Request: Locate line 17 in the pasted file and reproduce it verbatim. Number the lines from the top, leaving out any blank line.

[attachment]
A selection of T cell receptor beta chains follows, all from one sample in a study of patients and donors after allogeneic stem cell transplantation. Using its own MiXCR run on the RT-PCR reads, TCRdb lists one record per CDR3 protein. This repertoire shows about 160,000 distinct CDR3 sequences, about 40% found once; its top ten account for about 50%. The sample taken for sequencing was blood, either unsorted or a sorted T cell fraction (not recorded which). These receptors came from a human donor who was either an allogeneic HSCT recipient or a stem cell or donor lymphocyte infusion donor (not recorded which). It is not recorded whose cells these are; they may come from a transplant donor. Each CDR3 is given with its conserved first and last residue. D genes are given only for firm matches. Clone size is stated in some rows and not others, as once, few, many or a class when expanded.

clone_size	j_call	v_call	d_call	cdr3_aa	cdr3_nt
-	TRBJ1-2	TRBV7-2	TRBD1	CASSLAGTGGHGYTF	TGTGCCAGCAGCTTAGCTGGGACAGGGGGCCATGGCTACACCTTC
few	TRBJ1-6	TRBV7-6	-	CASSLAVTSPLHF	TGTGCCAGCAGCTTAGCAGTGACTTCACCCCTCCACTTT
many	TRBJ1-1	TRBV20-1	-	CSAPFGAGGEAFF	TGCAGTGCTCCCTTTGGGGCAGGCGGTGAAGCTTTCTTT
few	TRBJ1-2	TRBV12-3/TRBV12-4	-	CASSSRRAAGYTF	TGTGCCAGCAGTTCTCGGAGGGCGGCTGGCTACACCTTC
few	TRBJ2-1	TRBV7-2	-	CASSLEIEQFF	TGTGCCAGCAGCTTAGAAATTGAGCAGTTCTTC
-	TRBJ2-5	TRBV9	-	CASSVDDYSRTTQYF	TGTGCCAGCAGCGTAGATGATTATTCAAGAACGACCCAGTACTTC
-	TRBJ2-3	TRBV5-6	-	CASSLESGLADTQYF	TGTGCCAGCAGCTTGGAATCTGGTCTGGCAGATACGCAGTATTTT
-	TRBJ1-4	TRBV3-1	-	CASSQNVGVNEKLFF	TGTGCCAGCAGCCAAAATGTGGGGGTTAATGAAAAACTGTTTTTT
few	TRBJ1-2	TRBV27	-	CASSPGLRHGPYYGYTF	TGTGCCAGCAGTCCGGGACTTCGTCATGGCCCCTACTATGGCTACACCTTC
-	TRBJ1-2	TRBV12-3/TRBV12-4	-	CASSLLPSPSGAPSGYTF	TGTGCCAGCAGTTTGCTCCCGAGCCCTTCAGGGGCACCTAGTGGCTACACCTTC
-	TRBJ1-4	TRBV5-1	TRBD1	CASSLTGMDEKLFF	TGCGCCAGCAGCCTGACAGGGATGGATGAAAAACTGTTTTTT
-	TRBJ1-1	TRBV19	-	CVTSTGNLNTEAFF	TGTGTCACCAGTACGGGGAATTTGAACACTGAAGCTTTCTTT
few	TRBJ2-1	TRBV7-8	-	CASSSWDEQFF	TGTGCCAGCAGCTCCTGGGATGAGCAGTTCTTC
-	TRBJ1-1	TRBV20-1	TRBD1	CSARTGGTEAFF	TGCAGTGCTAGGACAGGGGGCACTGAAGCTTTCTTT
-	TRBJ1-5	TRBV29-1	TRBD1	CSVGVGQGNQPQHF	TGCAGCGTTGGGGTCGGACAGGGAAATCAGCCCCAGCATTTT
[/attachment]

-	TRBJ1-5	TRBV29-1	TRBD1	CSVGVGQGNQPQHF	TGCAGCGTTGGGGTCGGACAGGGAAATCAGCCCCAGCATTTT